I’m never one to shy away from how much I love a band, and The Horrors are yet another example of this. Having been a fan since the early days of Strange House, Skying was going to go one of two ways for me: I could fully appreciate the brilliance of their development not only from Strange House to Primary Colours to Skying, or I could hate it. Thankfully, and almost expectedly, I loved it.
Furthering the psychedelic edge that we experienced on Primary Colours, opener Changing The Rain introduces not only The Horrors new found love of percussion, but its distortion overloaded sound fits as the perfect opening to this album. You Said throws in with a synth line taken straight from a 1980s track, yet it somehow feels just right sat alongside Faris Badwan’s almost mumbles. It’s slower pace does make it a bit laborious to listen to, yet when the pace begins to pick up it does make the wait worthwhile, with its display of gloriously melodic synths a high point on this album.
I Can See Through You furthers this synth melodic edge (I do hate the word synth, or even the thought of it) and the obvious influences completely passed me by until blatantly pointed out. The 80s undertones that run throughout the album somehow suit this new grown-up Horrors (am I allowed to make such claims), it fully leaves behind the comic Goth approach of yesteryear, and steps the band into the spotlight they’ve deserved for years, lets not forget that terrible Mercury’s loss for Primary Colours, in my opinion they were robbed.
Endless Blue cascades just as you’d expect with the faster elements sounding like a slightly less aggravated punk band, with the band’s new found acceptance of blatant percussion, flattering the ethereal sweeping guitars and keyboards throughout the song. Dive In the the perfect partner to follow Endless Blue, careering and melodically similarly to the former, the darker undertones on the bass and guitar, with its repeating refrain of ‘Away, away, away you go, Before they push you under, Away, away, away you go, Before they pull you in’ adds a sickeningly haunting touch to the track.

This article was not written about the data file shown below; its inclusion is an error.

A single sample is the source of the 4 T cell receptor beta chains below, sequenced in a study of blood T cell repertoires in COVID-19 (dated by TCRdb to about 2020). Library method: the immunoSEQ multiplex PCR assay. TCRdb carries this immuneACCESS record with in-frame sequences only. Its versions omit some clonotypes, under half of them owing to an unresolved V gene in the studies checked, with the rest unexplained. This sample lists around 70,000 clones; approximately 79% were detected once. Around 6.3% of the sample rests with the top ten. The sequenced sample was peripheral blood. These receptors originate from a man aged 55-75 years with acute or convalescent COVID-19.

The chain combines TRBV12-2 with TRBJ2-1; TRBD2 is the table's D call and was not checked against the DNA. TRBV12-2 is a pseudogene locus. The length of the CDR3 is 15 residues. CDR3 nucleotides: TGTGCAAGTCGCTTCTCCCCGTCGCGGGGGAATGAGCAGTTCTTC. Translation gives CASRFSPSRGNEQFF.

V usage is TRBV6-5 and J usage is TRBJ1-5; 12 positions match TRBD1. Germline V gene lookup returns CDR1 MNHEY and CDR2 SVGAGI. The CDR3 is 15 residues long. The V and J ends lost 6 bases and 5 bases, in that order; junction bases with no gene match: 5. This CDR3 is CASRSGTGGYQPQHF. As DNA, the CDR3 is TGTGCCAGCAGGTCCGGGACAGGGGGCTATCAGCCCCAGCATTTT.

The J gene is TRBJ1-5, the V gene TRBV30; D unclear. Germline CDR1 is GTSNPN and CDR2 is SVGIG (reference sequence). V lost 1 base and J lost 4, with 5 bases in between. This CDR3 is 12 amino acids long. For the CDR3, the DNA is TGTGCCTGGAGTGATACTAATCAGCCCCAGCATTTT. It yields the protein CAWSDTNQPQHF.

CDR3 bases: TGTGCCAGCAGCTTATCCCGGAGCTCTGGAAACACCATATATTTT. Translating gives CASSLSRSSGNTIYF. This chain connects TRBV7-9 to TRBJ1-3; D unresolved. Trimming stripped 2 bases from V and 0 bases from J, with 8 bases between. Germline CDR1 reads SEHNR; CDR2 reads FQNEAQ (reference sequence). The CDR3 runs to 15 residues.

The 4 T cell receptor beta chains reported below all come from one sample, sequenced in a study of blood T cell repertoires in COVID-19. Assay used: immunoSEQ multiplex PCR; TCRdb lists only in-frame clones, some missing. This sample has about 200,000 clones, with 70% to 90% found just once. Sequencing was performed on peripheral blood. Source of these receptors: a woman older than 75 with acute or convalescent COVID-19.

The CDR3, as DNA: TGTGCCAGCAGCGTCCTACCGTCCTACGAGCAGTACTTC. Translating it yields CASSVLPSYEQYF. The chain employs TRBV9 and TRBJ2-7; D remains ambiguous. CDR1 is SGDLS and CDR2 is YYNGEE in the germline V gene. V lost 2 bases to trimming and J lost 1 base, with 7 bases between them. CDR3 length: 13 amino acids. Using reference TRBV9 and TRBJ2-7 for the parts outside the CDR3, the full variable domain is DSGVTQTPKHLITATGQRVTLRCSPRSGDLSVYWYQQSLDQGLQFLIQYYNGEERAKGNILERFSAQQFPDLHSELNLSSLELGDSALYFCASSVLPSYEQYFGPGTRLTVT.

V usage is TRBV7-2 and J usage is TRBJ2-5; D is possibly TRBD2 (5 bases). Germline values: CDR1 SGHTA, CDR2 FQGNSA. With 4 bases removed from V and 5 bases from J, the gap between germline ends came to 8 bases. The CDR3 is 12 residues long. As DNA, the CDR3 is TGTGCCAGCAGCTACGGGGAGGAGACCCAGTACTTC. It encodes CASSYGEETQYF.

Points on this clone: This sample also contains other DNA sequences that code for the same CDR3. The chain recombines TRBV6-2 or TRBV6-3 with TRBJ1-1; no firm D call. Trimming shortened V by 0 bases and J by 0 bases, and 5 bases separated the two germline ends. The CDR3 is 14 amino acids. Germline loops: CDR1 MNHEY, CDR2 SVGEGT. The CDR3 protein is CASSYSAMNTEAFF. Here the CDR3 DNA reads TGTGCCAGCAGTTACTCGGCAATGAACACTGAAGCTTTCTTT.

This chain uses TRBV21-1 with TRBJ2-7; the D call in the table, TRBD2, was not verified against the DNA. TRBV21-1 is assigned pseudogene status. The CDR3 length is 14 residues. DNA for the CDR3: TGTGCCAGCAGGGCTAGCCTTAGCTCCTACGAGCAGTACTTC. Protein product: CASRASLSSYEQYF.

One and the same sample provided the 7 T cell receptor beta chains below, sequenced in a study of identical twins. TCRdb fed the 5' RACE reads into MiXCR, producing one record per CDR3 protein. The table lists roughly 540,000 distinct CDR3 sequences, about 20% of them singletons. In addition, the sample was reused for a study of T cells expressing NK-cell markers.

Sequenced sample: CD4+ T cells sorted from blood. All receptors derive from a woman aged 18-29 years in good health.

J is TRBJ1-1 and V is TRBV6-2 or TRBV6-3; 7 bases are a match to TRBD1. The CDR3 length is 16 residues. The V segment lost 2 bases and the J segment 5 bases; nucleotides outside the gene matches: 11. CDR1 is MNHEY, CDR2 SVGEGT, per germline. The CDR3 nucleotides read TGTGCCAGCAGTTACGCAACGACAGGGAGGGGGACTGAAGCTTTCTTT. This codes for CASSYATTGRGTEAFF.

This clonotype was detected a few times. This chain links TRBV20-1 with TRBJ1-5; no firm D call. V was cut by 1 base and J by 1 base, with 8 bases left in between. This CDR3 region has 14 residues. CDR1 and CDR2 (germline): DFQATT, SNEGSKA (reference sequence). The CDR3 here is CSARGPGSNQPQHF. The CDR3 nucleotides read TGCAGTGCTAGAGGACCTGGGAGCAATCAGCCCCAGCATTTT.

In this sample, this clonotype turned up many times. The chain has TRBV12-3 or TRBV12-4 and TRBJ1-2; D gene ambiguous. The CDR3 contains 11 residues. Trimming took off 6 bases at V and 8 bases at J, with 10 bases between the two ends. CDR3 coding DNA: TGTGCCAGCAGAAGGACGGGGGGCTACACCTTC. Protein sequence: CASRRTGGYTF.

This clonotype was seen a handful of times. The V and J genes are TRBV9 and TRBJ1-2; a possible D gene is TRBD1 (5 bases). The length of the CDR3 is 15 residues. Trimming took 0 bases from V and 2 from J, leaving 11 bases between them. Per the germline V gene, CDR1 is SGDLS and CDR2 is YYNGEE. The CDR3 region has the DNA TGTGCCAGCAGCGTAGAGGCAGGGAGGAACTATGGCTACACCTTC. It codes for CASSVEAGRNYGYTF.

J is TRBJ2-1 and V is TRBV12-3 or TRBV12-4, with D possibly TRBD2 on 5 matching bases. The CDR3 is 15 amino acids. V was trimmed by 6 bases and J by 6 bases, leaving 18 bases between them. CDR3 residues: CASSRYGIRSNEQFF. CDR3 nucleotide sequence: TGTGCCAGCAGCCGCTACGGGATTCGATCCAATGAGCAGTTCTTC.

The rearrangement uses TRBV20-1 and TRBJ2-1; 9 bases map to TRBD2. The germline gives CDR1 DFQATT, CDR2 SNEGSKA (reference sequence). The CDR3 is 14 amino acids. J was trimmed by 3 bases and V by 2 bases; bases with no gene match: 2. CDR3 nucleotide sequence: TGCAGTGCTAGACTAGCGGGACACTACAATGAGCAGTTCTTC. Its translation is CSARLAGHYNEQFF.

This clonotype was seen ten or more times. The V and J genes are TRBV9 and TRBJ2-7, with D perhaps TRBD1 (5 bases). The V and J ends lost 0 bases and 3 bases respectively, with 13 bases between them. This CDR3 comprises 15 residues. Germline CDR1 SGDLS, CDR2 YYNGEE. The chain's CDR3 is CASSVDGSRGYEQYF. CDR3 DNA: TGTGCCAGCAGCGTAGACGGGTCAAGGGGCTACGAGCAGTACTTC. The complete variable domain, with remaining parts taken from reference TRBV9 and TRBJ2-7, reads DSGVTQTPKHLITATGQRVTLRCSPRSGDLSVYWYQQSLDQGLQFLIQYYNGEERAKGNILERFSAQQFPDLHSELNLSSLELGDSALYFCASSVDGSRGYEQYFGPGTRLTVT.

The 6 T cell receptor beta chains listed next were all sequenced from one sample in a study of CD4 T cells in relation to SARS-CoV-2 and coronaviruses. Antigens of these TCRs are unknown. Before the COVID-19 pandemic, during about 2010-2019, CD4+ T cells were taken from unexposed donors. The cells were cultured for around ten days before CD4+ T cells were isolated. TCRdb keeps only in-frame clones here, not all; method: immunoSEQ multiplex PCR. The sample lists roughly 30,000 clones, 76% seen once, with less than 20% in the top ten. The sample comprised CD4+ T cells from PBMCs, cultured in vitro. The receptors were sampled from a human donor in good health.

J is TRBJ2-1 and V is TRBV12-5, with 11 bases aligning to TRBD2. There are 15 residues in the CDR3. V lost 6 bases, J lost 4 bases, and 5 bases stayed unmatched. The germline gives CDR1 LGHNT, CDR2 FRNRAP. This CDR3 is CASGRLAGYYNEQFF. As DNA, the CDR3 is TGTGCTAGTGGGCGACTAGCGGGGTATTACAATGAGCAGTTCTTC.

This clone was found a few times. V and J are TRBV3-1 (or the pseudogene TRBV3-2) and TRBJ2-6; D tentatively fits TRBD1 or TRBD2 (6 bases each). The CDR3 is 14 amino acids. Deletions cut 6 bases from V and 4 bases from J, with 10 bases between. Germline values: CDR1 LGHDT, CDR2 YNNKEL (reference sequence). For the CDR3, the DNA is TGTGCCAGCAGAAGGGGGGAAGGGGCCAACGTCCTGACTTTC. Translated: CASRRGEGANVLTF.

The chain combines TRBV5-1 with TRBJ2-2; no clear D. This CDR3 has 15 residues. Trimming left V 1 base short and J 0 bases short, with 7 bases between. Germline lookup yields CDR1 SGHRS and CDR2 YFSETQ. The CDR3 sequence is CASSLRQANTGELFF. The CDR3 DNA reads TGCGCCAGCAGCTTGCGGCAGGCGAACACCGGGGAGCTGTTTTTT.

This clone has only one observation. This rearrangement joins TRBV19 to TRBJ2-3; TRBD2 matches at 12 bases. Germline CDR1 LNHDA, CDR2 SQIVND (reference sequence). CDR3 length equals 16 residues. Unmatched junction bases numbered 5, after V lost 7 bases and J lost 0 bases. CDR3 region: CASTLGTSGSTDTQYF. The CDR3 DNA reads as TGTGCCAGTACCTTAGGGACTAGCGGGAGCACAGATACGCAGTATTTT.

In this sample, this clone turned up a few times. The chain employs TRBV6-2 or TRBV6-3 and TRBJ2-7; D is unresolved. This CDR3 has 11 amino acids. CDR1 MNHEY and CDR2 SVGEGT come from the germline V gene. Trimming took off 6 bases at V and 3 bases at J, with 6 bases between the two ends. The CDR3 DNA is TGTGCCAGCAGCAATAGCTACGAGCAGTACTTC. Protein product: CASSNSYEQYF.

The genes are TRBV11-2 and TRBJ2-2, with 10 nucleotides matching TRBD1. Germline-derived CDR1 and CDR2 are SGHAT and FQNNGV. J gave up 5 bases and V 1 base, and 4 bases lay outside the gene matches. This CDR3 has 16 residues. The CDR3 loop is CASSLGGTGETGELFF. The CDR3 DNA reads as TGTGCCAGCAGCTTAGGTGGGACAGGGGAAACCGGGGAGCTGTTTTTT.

Of course there’s the previously heard introduction to the album, or what I like to call The Horrors do Simple Minds. The track by be simple compared to their previous output, and what it sings alongside, but it’s the simple repeating chorus and keyboard sequence that make it so effortlessly brilliant. Wild Eyed takes a similarly laissez-faire approach, lackadaisically rolling along, capturing the essence of Primary Colours (the fact that I decided the album sounded like a disused fairground).
The 8 minute long odyssey Moving Further Away is the synth laden Sea Within A Sea on this album, flowing gently along, albeit sounding like much of the rest of the album combined into one song, harnessing both the heavier and more rhythmical elements of the entire album. And 8 minutes of it is too long for me not to get distracted, try as I bloody well do, especially with generous instrumental breaks. Monica Gems is a god send after this, throwing itself straight in with staccato guitar burst melting into the generic flow of the album, considerably improved by this variation between pace and sound. Slipping gracefully into final track Ocean’s Burning, this does nothing but confirm what as pretty much expected all along: Skying (and The Horrors) are one of the best things to happen to the British music scene lately. Now we might be clouded by lad rock acts like Beady Eye, Viva Brother, and to a certain extent The Vaccines, but how many of these acts are we going to look at for a lesson in great British albums. For its ingenious sounds and experimentalism alone, someone should just give The Horror the title of album of the year, as I can’t think of anyone who could better this.